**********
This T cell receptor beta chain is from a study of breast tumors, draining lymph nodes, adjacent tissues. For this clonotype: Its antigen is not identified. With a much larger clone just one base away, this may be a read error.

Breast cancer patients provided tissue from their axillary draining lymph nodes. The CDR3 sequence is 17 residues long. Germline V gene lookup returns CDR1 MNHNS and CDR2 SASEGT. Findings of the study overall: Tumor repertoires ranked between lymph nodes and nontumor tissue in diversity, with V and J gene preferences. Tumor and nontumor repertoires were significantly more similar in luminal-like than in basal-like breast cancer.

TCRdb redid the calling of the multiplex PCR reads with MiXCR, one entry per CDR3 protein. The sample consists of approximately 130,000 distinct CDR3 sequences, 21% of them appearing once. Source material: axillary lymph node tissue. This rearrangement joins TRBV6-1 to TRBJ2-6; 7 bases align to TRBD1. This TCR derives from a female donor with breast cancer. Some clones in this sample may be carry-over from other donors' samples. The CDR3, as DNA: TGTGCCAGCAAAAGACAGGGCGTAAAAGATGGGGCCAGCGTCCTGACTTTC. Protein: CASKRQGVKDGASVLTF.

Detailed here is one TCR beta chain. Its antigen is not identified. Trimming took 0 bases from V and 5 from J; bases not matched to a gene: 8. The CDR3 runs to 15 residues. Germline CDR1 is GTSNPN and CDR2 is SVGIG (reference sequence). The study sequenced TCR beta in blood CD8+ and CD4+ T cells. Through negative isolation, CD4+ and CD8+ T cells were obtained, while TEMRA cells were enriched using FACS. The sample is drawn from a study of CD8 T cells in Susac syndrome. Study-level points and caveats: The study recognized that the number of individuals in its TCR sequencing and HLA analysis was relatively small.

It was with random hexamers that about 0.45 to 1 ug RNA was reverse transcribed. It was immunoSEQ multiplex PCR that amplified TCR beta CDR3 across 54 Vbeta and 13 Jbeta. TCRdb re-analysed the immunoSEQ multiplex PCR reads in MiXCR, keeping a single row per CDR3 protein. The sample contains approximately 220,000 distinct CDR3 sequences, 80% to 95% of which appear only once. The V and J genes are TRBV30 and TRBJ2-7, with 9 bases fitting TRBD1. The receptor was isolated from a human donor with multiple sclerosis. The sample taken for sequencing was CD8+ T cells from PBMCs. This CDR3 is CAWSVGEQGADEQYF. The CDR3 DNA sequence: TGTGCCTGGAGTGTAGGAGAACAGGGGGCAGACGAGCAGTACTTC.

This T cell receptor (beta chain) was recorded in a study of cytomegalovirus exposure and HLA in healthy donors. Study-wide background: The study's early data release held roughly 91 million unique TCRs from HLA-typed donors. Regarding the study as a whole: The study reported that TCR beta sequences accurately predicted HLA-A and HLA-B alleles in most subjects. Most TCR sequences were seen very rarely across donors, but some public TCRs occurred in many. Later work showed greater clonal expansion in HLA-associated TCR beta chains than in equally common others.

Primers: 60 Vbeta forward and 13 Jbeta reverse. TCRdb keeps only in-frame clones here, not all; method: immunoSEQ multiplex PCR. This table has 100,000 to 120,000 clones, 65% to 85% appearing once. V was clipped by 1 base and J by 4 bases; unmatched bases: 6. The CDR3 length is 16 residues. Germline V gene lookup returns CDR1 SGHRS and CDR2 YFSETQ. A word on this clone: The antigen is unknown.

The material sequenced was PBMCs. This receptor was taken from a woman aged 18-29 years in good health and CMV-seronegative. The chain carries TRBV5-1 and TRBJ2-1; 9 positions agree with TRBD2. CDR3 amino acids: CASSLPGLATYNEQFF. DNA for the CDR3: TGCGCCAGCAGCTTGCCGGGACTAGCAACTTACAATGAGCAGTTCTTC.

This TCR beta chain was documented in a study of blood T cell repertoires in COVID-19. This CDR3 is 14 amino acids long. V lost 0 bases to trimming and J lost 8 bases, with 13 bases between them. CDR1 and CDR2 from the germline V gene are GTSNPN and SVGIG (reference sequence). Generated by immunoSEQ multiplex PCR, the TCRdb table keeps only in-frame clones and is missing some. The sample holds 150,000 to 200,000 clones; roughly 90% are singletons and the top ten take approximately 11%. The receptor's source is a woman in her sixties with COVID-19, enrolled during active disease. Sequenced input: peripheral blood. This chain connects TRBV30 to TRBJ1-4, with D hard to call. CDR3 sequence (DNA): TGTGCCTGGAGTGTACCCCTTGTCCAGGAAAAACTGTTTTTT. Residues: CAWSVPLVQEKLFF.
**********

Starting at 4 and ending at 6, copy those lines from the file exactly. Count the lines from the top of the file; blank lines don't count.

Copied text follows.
Detailed here is one TCR beta chain. Its antigen is not identified. Trimming took 0 bases from V and 5 from J; bases not matched to a gene: 8. The CDR3 runs to 15 residues. Germline CDR1 is GTSNPN and CDR2 is SVGIG (reference sequence). The study sequenced TCR beta in blood CD8+ and CD4+ T cells. Through negative isolation, CD4+ and CD8+ T cells were obtained, while TEMRA cells were enriched using FACS. The sample is drawn from a study of CD8 T cells in Susac syndrome. Study-level points and caveats: The study recognized that the number of individuals in its TCR sequencing and HLA analysis was relatively small.

It was with random hexamers that about 0.45 to 1 ug RNA was reverse transcribed. It was immunoSEQ multiplex PCR that amplified TCR beta CDR3 across 54 Vbeta and 13 Jbeta. TCRdb re-analysed the immunoSEQ multiplex PCR reads in MiXCR, keeping a single row per CDR3 protein. The sample contains approximately 220,000 distinct CDR3 sequences, 80% to 95% of which appear only once. The V and J genes are TRBV30 and TRBJ2-7, with 9 bases fitting TRBD1. The receptor was isolated from a human donor with multiple sclerosis. The sample taken for sequencing was CD8+ T cells from PBMCs. This CDR3 is CAWSVGEQGADEQYF. The CDR3 DNA sequence: TGTGCCTGGAGTGTAGGAGAACAGGGGGCAGACGAGCAGTACTTC.

This T cell receptor (beta chain) was recorded in a study of cytomegalovirus exposure and HLA in healthy donors. Study-wide background: The study's early data release held roughly 91 million unique TCRs from HLA-typed donors. Regarding the study as a whole: The study reported that TCR beta sequences accurately predicted HLA-A and HLA-B alleles in most subjects. Most TCR sequences were seen very rarely across donors, but some public TCRs occurred in many. Later work showed greater clonal expansion in HLA-associated TCR beta chains than in equally common others.